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How to Maximize Your Retirement Portfolio with These Top-Ranked Dividend Stocks - July 07, 2020

Strange but true: seniors fear death less than running out of money in retirement.

And older Americans have legitimate reasons for this worry, even if they have dutifully saved for their golden years. That's because the traditional ways people manage retirement may no longer provide enough income to meet expenses - and with people generally living longer, the principal retirement savings is exhausted far too early in the retirement period.

The tried - and - true retirement investing approach of yesterday doesn't work today.

For many years, bonds or other fixed-income assets could produce the yield needed to provide solid income for retirement needs. However, these yields have dwindled over time: 10-year Treasury bond rates in the late 1990s were around 6.50%, but today, that rate is a thing of the past, with a slim likelihood of rates making a comeback in the foreseeable future.

That means if you had $1 million in 10-year Treasuries, the difference in yield between 1999 and today is more than $1 million.

Today's retirees are getting hit hard by reduced bond yields - and the Social Security picture isn't too rosy either. Right now and for the near future, Social Security benefits are still being paid, but it has been estimated that the Social Security funds will be depleted as soon as 2035.

So what can retirees do? You could dramatically reduce your expenses, and go out on a limb hoping your Social Security benefits don't diminish. On the other hand, you could opt for an alternative investment that gives a steady, higher-rate income stream to supplant lessening bond yields.

Invest in Dividend Stocks

As a replacement for low yielding Treasury bonds (and other bond options), we believe dividend-paying stocks from high quality companies offer low risk and stable, predictable income investors in retirement seek.

For example, AT&T and Coca-Cola are income stocks with attractive dividend yields of 3% or better. Look for stocks like this that have paid steady, increasing dividends for years (or decades), and have not cut their dividends even during recessions.

One approach to recognizing appropriate stocks is to look for companies with an average dividend yield of 3% and positive average annual dividend growth. Numerous stocks hike dividends over time, counterbalancing inflation risks.

Here are three dividend-paying stocks retirees should consider for their nest egg portfolio.

AbbVie (ABBV) is currently shelling out a dividend of $1.18 per share, with a dividend yield of 4.77%. This compares to the Large Cap Pharmaceuticals industry's yield of 2.56% and the S&P 500's yield of 1.89%. In terms of dividend growth, the company's current annualized dividend of $4.72 is up 10.28% from last year.

Bridge Bancorp (BDGE) is paying out a dividend of 0.24 per share at the moment, with a dividend yield of 4.79% compared to the Banks - Northeast industry's yield of 2.84% and the S&P 500's yield. Taking a look at the company's dividend growth, its current annualized dividend of $0.96 is up 4.35% from last year.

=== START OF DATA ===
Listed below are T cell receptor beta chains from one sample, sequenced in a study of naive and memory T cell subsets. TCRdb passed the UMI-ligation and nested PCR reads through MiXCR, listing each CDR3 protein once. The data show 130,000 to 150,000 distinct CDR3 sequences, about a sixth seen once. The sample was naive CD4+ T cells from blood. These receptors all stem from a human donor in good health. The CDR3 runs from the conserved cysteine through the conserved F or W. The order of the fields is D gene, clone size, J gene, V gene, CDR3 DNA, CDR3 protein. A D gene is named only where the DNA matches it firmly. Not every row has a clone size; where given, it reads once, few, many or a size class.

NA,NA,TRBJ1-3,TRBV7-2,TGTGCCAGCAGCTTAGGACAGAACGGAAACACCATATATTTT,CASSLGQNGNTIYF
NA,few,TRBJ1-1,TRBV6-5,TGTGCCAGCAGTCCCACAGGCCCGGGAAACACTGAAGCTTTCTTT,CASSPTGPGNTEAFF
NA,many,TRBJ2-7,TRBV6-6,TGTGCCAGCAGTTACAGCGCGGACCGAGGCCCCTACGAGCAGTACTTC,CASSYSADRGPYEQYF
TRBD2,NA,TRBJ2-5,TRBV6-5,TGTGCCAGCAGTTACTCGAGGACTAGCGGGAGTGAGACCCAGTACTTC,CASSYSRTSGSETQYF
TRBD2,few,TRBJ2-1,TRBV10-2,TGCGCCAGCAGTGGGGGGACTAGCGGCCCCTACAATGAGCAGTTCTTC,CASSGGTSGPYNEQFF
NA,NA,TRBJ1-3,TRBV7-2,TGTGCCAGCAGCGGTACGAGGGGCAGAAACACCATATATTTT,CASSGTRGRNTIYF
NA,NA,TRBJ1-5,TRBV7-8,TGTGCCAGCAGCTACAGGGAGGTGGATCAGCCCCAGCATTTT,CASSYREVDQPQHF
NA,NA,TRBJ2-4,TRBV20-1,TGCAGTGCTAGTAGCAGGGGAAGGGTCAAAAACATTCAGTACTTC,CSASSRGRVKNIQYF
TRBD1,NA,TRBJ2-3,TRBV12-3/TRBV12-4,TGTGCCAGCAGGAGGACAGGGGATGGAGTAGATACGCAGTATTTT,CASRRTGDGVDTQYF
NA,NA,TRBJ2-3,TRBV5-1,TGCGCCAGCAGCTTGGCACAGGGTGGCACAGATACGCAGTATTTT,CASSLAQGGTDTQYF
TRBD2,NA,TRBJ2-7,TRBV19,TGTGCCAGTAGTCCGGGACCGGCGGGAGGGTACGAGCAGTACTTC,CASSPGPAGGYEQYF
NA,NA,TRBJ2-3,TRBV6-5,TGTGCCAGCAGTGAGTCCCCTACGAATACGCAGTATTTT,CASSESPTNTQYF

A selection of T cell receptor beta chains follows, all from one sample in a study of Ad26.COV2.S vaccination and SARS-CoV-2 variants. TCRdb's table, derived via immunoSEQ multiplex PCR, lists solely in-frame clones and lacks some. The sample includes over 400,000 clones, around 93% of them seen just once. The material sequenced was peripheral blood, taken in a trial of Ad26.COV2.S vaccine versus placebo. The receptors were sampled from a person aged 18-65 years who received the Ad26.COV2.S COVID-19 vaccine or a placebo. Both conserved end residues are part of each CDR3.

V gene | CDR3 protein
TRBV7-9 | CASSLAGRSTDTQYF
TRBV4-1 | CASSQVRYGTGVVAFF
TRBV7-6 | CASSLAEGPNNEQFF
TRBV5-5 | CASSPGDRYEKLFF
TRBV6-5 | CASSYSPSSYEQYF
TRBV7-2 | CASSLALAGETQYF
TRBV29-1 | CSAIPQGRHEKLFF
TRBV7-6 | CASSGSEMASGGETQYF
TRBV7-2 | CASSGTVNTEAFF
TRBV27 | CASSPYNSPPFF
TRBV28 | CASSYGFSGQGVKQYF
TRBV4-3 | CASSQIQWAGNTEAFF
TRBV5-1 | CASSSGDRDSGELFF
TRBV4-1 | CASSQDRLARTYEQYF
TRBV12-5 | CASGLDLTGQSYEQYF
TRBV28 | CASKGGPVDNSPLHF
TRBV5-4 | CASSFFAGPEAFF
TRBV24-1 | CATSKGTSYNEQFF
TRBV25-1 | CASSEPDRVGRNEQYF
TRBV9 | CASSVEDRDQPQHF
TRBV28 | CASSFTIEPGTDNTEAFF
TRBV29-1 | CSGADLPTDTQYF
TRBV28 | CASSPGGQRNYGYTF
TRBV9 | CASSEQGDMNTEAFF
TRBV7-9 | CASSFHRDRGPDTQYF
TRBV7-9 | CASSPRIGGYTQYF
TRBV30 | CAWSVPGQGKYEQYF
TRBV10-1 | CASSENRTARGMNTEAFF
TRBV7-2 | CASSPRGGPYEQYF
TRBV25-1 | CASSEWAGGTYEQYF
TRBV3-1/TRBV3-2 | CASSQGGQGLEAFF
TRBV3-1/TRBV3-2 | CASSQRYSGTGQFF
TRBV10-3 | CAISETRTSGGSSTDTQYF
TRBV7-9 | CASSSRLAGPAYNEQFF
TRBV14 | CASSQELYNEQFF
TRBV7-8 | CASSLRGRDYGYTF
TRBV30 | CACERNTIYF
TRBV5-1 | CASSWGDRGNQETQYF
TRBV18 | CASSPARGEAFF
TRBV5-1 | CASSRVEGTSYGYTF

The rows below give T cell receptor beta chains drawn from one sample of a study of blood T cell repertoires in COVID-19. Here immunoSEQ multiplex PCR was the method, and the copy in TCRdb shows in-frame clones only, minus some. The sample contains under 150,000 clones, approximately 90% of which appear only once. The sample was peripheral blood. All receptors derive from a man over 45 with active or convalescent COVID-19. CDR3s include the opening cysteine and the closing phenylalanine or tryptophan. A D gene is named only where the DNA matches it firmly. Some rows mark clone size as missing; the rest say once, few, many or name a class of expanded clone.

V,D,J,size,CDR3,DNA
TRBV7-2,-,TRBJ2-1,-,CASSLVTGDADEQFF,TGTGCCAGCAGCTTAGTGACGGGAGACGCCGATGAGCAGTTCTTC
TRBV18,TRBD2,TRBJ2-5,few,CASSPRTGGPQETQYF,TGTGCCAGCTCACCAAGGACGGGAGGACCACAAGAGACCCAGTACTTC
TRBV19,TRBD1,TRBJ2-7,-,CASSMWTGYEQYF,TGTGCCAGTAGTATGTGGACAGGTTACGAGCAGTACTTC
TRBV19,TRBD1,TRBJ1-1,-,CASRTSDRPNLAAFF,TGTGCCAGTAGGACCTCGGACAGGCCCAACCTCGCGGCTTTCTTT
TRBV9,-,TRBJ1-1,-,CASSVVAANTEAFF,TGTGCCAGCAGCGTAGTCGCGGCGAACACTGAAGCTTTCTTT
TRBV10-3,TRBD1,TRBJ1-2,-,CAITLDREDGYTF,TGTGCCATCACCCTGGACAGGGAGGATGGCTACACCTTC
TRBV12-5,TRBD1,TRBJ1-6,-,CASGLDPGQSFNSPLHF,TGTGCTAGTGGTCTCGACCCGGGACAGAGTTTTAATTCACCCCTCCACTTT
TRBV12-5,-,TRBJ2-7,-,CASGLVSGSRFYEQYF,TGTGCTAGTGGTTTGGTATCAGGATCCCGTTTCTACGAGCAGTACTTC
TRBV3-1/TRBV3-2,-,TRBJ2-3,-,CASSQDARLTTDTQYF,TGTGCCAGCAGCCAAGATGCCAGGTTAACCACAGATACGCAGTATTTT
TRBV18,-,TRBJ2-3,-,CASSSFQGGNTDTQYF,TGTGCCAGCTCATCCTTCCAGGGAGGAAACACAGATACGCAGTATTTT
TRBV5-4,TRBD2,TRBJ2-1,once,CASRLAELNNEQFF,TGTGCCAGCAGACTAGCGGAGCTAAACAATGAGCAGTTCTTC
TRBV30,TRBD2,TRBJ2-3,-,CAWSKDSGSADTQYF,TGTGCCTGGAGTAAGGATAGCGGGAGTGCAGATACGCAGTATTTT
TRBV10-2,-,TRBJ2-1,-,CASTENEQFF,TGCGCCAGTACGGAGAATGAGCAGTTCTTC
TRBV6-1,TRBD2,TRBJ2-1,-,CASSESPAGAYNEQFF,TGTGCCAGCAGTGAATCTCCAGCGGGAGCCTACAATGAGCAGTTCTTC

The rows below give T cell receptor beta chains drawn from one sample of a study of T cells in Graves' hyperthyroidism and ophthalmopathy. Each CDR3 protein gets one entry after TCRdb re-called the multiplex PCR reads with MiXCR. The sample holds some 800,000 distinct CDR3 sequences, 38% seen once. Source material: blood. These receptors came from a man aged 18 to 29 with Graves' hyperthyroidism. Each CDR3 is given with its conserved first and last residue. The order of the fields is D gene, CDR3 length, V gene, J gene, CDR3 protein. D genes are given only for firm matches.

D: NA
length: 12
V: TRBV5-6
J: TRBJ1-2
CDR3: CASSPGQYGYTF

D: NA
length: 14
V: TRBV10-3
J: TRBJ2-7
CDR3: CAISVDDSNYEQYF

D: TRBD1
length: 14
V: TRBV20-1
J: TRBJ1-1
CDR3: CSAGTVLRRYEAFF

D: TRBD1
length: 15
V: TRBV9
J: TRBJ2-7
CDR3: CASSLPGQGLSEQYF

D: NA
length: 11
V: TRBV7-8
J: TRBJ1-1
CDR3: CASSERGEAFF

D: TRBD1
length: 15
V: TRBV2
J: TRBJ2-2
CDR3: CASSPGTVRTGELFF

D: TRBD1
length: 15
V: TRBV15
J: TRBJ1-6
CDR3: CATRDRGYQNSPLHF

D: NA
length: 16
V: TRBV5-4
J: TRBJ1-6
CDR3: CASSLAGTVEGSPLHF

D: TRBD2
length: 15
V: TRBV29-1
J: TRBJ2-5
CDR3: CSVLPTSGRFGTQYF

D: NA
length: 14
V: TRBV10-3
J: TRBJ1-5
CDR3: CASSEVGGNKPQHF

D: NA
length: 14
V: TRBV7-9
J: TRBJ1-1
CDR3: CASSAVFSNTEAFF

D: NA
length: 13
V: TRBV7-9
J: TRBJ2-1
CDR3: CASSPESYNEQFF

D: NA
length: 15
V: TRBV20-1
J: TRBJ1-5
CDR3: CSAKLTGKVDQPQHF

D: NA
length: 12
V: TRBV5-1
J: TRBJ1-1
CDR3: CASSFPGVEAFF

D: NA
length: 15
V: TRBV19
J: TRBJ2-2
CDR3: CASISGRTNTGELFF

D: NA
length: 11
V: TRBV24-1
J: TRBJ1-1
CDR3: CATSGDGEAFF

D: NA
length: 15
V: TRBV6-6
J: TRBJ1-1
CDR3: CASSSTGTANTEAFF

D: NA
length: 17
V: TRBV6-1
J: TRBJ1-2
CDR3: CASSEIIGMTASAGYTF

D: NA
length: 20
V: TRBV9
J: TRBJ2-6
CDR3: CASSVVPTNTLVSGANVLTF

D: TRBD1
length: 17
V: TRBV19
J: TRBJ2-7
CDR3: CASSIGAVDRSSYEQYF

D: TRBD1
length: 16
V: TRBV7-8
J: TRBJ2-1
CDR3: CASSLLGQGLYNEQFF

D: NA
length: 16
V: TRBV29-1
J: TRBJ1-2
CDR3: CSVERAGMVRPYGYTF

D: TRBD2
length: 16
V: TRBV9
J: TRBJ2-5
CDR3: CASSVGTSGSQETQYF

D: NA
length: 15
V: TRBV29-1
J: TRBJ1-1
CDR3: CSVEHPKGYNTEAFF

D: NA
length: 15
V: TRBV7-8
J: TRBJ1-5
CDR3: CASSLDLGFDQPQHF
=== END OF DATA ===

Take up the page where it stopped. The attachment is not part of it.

Currently paying a dividend of 0.49 per share, Cardinal Health (CAH) has a dividend yield of 3.76%. This is compared to the Medical - Dental Supplies industry's yield of 0% and the S&P 500's current yield. Looking at dividend growth, the company's current annualized dividend of $1.94 is up 1% from last year.

But aren't stocks generally more risky than bonds?

It is true that stocks, as an asset class, carry more risk than bonds, but high-quality dividend stocks not only have the ability to produce income growth over time but more importantly, can also reduce your overall portfolio volatility relative to the broader stock market.

An upside to adding dividend stocks to your retirement portfolio: they can help lessen the effects of inflation, since many dividend-paying companies (especially blue chip stocks) generally increase their dividends over time.

Thinking about dividend-focused mutual funds or ETFs? Watch out for fees.

If you prefer investing in funds or ETFs compared to individual stocks, you can still pursue a dividend income strategy. However, it's important to know the fees charged by each fund or ETF, which can ultimately reduce your dividend income, working against your strategy. Do your homework and make sure you know the fees charged by any fund before you invest.

Bottom Line

Pursuing a dividend investing strategy can help protect your retirement portfolio. Whether you choose to invest in stocks or through low-fee mutual funds or ETFs, this approach can potentially help you achieve a more secure and enjoyable retirement.

Generating income is just one aspect of planning for a comfortable retirement.

To learn more ways to maximize your assets - and avoid pitfalls that could jeopardize your financial security - download our free report:

Will You Retire a Multi-Millionaire? 7 Things You Can Do Now


This helpful guide offers our viewpoints about strategic retirement investment planning, based on decades of experience helping our clients prepare for financial security during their golden years. Get Your FREE Guide Now
 
AbbVie Inc. (ABBV): Free Stock Analysis Report
 
Cardinal Health, Inc. (CAH): Free Stock Analysis Report
 
Bridge Bancorp, Inc. (BDGE): Free Stock Analysis Report
 
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